Fellowship – The Bond of Love

Very often as Christians, we use words to describe experiences, without consideration of their full practical meaning. Sadly, this can rob the values of Christian living of their power. One such word which is of the highest importance is ‘fellowship’. Think for a moment how we often use the word. We speak of being in ‘happy fellowship’. We also hear someone say that they fellowship ‘loosely’ with a certain church. So we can be ‘in fellowship’ or ‘out of fellowship’, or we can enjoy ‘occasional fellowship’ with some believers. More could be said, but when we examine the meaning of the word, it will be seen how far short we can fall in our true understanding of its meaning.

Koinonia, the word we translate as ‘fellowship’, has the meaning of participation or partnership, sharing or communicating. It expresses a fellow-feeling, a sense of oneness in activity and objective. An understanding of the implications of it will bring about a developing togetherness and an increasing caring and sharing among believers in the local assembly. It could also strengthen the work that is engaged in. Such an understanding is much needed in our corporate Christian testimony today.

In looking at fellowship it will be good to examine some of Paul’s uses of the word in the context of his letters to his beloved friends in the different churches. His fellowship with so many believers meant everything to him, and he thanked God many times for this. In 1 Corinthians 1. 9. the apostle speaks of fellowship in perhaps its highest sense, ‘God is faithful, by whom ye were called into the fellowship of his Son, Jesus Christ our Lord’. In this we think of the ideal of all that fellowship means. It speaks about an association with our Lord Jesus that is brought about by recon-ciliation through His death, Rom. 5. 10. This is an unbreakable bond, and all expressions of fellowship are built on this, cf. 1 John 1. 3; John 20. 17.

The expression of fellowship to the apostle Paul was vital to the well being of the church and its testimony. In those times when he was very much alone, he thanked God for the memory of those shared experiences of the care and love from his converts. When he was so alone in the early days of the gospel when he left Macedonia, he remembered that Philippi was the only church that shared practically time and again with him, Phil. 4. 15-16. This was a precious memory to him.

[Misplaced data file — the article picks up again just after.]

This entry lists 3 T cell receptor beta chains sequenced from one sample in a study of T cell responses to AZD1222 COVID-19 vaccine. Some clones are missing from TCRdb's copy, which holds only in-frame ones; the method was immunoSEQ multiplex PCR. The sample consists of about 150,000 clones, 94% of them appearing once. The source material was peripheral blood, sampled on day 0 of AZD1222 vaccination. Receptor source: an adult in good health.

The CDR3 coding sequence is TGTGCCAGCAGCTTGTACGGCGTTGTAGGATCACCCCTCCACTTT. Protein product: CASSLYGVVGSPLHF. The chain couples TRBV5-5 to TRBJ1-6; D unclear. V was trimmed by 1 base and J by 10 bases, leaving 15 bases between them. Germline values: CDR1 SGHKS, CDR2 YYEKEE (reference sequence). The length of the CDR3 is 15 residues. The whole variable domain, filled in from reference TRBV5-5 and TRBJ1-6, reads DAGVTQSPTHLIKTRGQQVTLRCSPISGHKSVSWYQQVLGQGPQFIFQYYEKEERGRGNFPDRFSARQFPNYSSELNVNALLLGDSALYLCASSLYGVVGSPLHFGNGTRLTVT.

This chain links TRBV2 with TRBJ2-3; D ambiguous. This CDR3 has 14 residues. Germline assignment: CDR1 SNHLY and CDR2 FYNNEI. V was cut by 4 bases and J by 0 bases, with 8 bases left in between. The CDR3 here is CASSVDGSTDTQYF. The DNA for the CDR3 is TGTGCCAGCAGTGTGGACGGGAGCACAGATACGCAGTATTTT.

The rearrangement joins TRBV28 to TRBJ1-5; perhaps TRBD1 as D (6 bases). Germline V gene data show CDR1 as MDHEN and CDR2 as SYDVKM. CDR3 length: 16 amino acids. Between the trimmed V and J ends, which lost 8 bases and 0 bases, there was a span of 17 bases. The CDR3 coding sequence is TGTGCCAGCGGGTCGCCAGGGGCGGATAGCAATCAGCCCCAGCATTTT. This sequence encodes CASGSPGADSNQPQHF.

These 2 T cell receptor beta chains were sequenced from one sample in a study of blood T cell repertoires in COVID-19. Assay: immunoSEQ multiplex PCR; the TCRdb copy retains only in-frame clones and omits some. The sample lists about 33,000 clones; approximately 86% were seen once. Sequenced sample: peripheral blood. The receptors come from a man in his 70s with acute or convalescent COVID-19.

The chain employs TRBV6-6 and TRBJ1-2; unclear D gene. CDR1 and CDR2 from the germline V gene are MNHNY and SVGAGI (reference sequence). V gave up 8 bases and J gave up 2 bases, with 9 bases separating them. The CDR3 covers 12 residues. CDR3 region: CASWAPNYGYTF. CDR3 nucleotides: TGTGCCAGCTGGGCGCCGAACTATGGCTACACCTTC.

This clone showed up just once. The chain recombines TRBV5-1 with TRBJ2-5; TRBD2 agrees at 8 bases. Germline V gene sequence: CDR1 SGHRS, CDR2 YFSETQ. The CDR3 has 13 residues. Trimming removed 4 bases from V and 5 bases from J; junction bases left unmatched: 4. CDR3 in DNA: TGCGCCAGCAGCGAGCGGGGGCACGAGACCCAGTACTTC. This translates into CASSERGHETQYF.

On a different note, he could speak of those who gave to him and Barnabas ‘the right hand of fellowship’, as a token of moving with him in the pathway of testimony, after there had been serious difficulties over circumcision and the Gentile believers, Gal. 1. 9-10. Thus in our relationships with one another, how essential it is that we give proof by our actions of all that we profess in our fellowship with Christ. Heart and hand, thought and action must move together.

The experience of fellowship among believers is indispensable in many directions. The Psalmist could say, ‘How good and how pleasant it is for brethren to dwell together in unity’, Ps. 133. I. To him there was fragrance, freshness, fruitfulness and fulness of the Lord’s blessing in this. An essential aspect of fellowship is highlighted in 2 Corinthians 8. When the needs of the poor believers in Jerusalem were known, there were those in Macedonia who were ready to share liberally their goods to meet this need. They begged earnestly for the favour and the fellowship of contributing in this ministry, 2 Cor. 8. 4. (Amplified Version). So great was their concern that they gave out of their deep poverty with liberality. Think about this. Affluence often dulls our senses to the meaning and experience of poverty in others. Paul could say that practical fellowship in giving could redress the inequalities of wealth among believers, 2 Cor. 8. 14. But fellowship extends beyond mere material wealth. ‘To do good and to communicate forget not’, Heb. 13. 10. We must not neglect to do kindness and good, to be generous and distribute as the embodiment and proof of fellowship, (Amplified Version). Hospitality, care for the elderly and infirm, the sharing of time to listen and console, these are essentially relevant experiences of fellowship in our difficult days. ‘With such sacrifices God is well pleased’, Heb. 13. 16.

The enjoyment associated with true Christian fellowship is immeasurable.
‘The fellowship of kindred minds,
Is like to that above.’

How refreshing it is to us to come in from the alien conditions of the world and meet with those who love the Lord Jesus. How blessed is the fellowship of united prayer, Acts 12. 12; Phil. 1. 19. Why are our times of prayer so poorly attended? Paul valued this refreshment in hard times. In prison, he could rejoice over those who had fellowship with him in the gospel. This memory brought refreshment to his soul. To Philemon he could write that he derived much joy, comfort and encouragement from his expressions of love. The hearts of the saints had been cheered and refreshed through him, v. 7. He could also implore Philemon to cheer and refresh his heart in Christ, v. 20. It is good to breathe the atmosphere of warm, mutual fellowship in this short letter.

These are but a few thoughts on a great and important subject. The light and life of fellowship, those expressions of our highest relationship with our Lord Jesus, must be fuelled and fired by the love that is expressed not in word only, but in deed and in truth.